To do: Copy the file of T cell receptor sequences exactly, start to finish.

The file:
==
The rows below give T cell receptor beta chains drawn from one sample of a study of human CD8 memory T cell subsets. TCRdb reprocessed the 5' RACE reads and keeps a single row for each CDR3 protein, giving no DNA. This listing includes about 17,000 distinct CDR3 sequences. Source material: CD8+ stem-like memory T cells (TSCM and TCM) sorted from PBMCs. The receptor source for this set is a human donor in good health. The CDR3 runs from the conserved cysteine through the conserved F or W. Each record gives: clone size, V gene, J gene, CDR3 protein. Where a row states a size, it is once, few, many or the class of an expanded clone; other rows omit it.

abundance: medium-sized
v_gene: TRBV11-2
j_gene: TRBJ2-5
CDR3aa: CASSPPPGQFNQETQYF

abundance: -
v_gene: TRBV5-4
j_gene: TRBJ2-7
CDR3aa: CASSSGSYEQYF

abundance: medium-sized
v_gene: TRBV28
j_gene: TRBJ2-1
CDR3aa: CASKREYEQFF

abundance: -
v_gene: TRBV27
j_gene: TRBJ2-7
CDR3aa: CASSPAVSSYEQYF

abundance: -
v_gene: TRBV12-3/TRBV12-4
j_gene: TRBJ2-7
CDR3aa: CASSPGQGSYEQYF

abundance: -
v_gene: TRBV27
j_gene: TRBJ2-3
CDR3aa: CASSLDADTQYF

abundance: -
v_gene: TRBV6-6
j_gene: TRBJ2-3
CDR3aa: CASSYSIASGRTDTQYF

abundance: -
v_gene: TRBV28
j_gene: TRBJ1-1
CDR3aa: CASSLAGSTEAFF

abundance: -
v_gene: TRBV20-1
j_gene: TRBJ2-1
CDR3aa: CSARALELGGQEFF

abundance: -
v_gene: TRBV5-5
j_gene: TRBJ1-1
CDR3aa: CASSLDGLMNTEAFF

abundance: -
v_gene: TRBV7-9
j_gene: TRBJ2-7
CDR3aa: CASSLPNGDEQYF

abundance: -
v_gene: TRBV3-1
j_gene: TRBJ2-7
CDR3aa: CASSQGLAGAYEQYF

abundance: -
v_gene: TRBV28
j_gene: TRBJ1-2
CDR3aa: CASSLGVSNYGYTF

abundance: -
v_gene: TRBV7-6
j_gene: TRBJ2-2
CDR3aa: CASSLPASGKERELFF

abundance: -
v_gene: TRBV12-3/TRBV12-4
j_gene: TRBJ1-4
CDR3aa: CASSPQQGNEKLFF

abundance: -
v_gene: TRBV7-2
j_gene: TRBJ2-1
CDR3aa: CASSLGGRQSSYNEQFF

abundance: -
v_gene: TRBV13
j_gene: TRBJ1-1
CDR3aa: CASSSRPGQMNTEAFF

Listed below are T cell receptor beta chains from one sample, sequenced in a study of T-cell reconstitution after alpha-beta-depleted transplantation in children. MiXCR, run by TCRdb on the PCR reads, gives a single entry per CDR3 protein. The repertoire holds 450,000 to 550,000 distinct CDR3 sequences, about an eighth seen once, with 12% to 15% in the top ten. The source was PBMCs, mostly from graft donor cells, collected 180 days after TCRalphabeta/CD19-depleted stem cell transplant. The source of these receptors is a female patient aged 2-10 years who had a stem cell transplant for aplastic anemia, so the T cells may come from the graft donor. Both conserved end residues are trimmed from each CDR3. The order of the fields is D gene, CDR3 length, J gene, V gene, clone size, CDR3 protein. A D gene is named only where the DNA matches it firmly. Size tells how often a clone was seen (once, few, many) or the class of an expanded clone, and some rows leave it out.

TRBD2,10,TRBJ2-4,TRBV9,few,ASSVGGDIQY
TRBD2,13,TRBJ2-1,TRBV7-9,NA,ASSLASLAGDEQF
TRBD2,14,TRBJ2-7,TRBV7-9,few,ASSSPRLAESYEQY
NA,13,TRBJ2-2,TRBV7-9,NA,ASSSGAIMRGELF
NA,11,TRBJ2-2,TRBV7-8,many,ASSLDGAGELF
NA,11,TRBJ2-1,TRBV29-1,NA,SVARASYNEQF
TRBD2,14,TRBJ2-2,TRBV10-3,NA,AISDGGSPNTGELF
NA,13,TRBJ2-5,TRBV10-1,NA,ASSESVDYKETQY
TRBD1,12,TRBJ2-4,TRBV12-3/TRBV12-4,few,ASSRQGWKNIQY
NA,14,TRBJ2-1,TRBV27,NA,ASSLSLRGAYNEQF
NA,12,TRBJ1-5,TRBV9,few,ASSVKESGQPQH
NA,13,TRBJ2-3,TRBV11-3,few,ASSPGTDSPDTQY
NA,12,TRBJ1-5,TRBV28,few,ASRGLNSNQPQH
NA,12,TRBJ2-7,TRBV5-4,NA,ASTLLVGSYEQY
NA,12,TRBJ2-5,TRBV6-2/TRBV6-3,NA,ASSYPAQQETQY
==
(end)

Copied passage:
The rows below give T cell receptor beta chains drawn from one sample of a study of human CD8 memory T cell subsets. TCRdb reprocessed the 5' RACE reads and keeps a single row for each CDR3 protein, giving no DNA. This listing includes about 17,000 distinct CDR3 sequences. Source material: CD8+ stem-like memory T cells (TSCM and TCM) sorted from PBMCs. The receptor source for this set is a human donor in good health. The CDR3 runs from the conserved cysteine through the conserved F or W. Each record gives: clone size, V gene, J gene, CDR3 protein. Where a row states a size, it is once, few, many or the class of an expanded clone; other rows omit it.

abundance: medium-sized
v_gene: TRBV11-2
j_gene: TRBJ2-5
CDR3aa: CASSPPPGQFNQETQYF

abundance: -
v_gene: TRBV5-4
j_gene: TRBJ2-7
CDR3aa: CASSSGSYEQYF

abundance: medium-sized
v_gene: TRBV28
j_gene: TRBJ2-1
CDR3aa: CASKREYEQFF

abundance: -
v_gene: TRBV27
j_gene: TRBJ2-7
CDR3aa: CASSPAVSSYEQYF

abundance: -
v_gene: TRBV12-3/TRBV12-4
j_gene: TRBJ2-7
CDR3aa: CASSPGQGSYEQYF

abundance: -
v_gene: TRBV27
j_gene: TRBJ2-3
CDR3aa: CASSLDADTQYF

abundance: -
v_gene: TRBV6-6
j_gene: TRBJ2-3
CDR3aa: CASSYSIASGRTDTQYF

abundance: -
v_gene: TRBV28
j_gene: TRBJ1-1
CDR3aa: CASSLAGSTEAFF

abundance: -
v_gene: TRBV20-1
j_gene: TRBJ2-1
CDR3aa: CSARALELGGQEFF

abundance: -
v_gene: TRBV5-5
j_gene: TRBJ1-1
CDR3aa: CASSLDGLMNTEAFF

abundance: -
v_gene: TRBV7-9
j_gene: TRBJ2-7
CDR3aa: CASSLPNGDEQYF

abundance: -
v_gene: TRBV3-1
j_gene: TRBJ2-7
CDR3aa: CASSQGLAGAYEQYF

abundance: -
v_gene: TRBV28
j_gene: TRBJ1-2
CDR3aa: CASSLGVSNYGYTF

abundance: -
v_gene: TRBV7-6
j_gene: TRBJ2-2
CDR3aa: CASSLPASGKERELFF

abundance: -
v_gene: TRBV12-3/TRBV12-4
j_gene: TRBJ1-4
CDR3aa: CASSPQQGNEKLFF

abundance: -
v_gene: TRBV7-2
j_gene: TRBJ2-1
CDR3aa: CASSLGGRQSSYNEQFF

abundance: -
v_gene: TRBV13
j_gene: TRBJ1-1
CDR3aa: CASSSRPGQMNTEAFF

Listed below are T cell receptor beta chains from one sample, sequenced in a study of T-cell reconstitution after alpha-beta-depleted transplantation in children. MiXCR, run by TCRdb on the PCR reads, gives a single entry per CDR3 protein. The repertoire holds 450,000 to 550,000 distinct CDR3 sequences, about an eighth seen once, with 12% to 15% in the top ten. The source was PBMCs, mostly from graft donor cells, collected 180 days after TCRalphabeta/CD19-depleted stem cell transplant. The source of these receptors is a female patient aged 2-10 years who had a stem cell transplant for aplastic anemia, so the T cells may come from the graft donor. Both conserved end residues are trimmed from each CDR3. The order of the fields is D gene, CDR3 length, J gene, V gene, clone size, CDR3 protein. A D gene is named only where the DNA matches it firmly. Size tells how often a clone was seen (once, few, many) or the class of an expanded clone, and some rows leave it out.

TRBD2,10,TRBJ2-4,TRBV9,few,ASSVGGDIQY
TRBD2,13,TRBJ2-1,TRBV7-9,NA,ASSLASLAGDEQF
TRBD2,14,TRBJ2-7,TRBV7-9,few,ASSSPRLAESYEQY
NA,13,TRBJ2-2,TRBV7-9,NA,ASSSGAIMRGELF
NA,11,TRBJ2-2,TRBV7-8,many,ASSLDGAGELF
NA,11,TRBJ2-1,TRBV29-1,NA,SVARASYNEQF
TRBD2,14,TRBJ2-2,TRBV10-3,NA,AISDGGSPNTGELF
NA,13,TRBJ2-5,TRBV10-1,NA,ASSESVDYKETQY
TRBD1,12,TRBJ2-4,TRBV12-3/TRBV12-4,few,ASSRQGWKNIQY
NA,14,TRBJ2-1,TRBV27,NA,ASSLSLRGAYNEQF
NA,12,TRBJ1-5,TRBV9,few,ASSVKESGQPQH
NA,13,TRBJ2-3,TRBV11-3,few,ASSPGTDSPDTQY
NA,12,TRBJ1-5,TRBV28,few,ASRGLNSNQPQH
NA,12,TRBJ2-7,TRBV5-4,NA,ASTLLVGSYEQY
NA,12,TRBJ2-5,TRBV6-2/TRBV6-3,NA,ASSYPAQQETQY